During that time, CFS will first have to acknowledge their receipt of the petition, then within three months decide on whether to acknowledge its legitimacy. If the CFS chooses to approve it, they have 60-90 days to set the date themselves.
A student organizer at Guelph University highlighted some of the obstacles the system posed to student societies attempting to de-federate.
“You can’t campaign from April 15 to Sept. 15, and can’t campaign over winter holidays,” he said. “In six and a half months, you only have a window of half a month to initiate a referendum campaign.”
Dorais said student organizers at her society were nervous their petitions could lead to legal action by the CFS.
“We’re going to try to work with the CFS to follow the referendum and guidelines point by point, if this is what the student body wants,” she said.
Societies can expect CFS supporters to arrive on campus during their referendum. When the Graduate Students’ Society of the University of Victoria successfully left the CFS in March 2008, the university’s student paper The Martlet reported that pro-CFS supporters flew in from across the country to support the pro-CFS campaign.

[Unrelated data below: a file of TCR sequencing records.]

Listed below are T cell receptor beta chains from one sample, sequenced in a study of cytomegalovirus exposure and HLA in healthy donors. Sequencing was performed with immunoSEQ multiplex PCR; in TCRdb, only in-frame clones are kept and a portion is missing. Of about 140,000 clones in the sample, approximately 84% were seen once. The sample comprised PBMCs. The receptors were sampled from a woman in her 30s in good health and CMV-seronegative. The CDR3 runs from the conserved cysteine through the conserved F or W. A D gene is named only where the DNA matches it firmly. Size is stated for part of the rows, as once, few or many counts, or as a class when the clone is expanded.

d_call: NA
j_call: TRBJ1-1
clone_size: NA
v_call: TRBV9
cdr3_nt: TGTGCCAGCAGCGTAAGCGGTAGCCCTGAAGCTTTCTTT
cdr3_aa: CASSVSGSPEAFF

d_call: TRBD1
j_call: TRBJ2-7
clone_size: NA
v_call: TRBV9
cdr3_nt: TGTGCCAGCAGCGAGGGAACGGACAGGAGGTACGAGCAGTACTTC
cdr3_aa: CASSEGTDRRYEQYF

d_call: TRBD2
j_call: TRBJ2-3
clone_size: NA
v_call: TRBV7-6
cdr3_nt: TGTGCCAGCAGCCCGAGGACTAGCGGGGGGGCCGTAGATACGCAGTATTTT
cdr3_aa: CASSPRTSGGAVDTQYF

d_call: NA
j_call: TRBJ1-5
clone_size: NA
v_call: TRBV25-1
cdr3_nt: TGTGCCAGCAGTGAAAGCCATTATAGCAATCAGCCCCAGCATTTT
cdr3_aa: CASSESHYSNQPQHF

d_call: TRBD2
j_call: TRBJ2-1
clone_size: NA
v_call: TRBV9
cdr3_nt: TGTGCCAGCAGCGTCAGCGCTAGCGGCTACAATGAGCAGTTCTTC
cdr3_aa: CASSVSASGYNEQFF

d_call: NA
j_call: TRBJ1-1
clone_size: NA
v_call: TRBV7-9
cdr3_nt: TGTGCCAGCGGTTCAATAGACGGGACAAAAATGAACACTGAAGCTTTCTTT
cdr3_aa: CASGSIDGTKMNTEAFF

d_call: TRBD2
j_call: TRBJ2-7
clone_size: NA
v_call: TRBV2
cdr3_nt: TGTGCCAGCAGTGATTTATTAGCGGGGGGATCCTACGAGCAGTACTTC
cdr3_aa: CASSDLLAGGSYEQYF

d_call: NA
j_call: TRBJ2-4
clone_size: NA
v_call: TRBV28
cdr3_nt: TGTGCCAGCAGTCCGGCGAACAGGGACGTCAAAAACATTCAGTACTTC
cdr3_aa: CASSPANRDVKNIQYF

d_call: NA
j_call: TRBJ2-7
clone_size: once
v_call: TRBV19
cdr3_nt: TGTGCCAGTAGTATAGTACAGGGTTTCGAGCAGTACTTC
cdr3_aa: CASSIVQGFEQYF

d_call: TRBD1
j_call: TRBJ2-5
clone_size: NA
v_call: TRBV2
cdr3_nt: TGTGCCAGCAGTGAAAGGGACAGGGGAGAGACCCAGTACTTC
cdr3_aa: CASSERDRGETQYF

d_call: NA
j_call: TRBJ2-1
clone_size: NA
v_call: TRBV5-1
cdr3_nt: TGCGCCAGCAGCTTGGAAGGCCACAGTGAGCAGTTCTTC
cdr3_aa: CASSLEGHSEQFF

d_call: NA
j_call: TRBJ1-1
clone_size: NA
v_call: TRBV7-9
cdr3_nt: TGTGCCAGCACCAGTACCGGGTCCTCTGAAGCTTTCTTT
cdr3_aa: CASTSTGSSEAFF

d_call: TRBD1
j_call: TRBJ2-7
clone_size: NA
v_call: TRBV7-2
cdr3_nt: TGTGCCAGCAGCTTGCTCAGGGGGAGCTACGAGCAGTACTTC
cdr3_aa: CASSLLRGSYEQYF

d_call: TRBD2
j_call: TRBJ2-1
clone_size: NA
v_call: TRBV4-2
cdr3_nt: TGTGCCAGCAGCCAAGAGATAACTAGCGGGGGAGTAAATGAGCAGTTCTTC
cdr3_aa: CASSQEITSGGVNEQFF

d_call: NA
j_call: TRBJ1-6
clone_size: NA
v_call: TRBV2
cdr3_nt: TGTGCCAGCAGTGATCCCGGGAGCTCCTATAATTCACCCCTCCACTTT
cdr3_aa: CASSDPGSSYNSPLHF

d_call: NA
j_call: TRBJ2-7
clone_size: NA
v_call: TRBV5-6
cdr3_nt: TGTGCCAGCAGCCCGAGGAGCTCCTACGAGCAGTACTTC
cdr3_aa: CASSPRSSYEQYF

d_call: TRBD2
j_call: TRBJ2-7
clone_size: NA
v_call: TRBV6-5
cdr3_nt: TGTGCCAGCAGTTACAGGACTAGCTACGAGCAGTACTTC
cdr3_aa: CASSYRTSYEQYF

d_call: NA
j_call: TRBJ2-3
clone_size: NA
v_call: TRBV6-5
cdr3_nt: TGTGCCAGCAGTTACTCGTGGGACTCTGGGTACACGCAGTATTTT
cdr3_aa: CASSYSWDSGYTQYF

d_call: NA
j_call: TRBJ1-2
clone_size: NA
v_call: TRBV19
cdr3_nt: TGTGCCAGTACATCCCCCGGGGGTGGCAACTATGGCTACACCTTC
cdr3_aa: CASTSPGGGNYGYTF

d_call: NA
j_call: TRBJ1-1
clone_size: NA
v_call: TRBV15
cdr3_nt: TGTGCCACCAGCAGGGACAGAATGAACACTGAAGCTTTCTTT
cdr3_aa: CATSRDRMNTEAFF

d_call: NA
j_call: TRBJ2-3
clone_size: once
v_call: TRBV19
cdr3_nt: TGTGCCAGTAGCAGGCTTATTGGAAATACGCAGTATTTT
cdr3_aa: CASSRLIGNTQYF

Students at Post-Graduate Students’ Society of McGill University, the Concordia Student Union, the Graduate Student Association of Concordia, the Dawson Student Union, the Society of Graduate Students at Western Ontario University, University of Windsor Students’ Alliance, Carleton University Students’ Association, the Central Student Association at Guelph University, the Trent Central Student Association, the Kwantlen Student Association, the University of Victoria’s Student Society, the Graduate Students’ Association of the University of Calgary, and the University of Regina Students’ Union are all circulating petitions to leave the CFS.

Erin Hale
The McGill Daily (McGill University)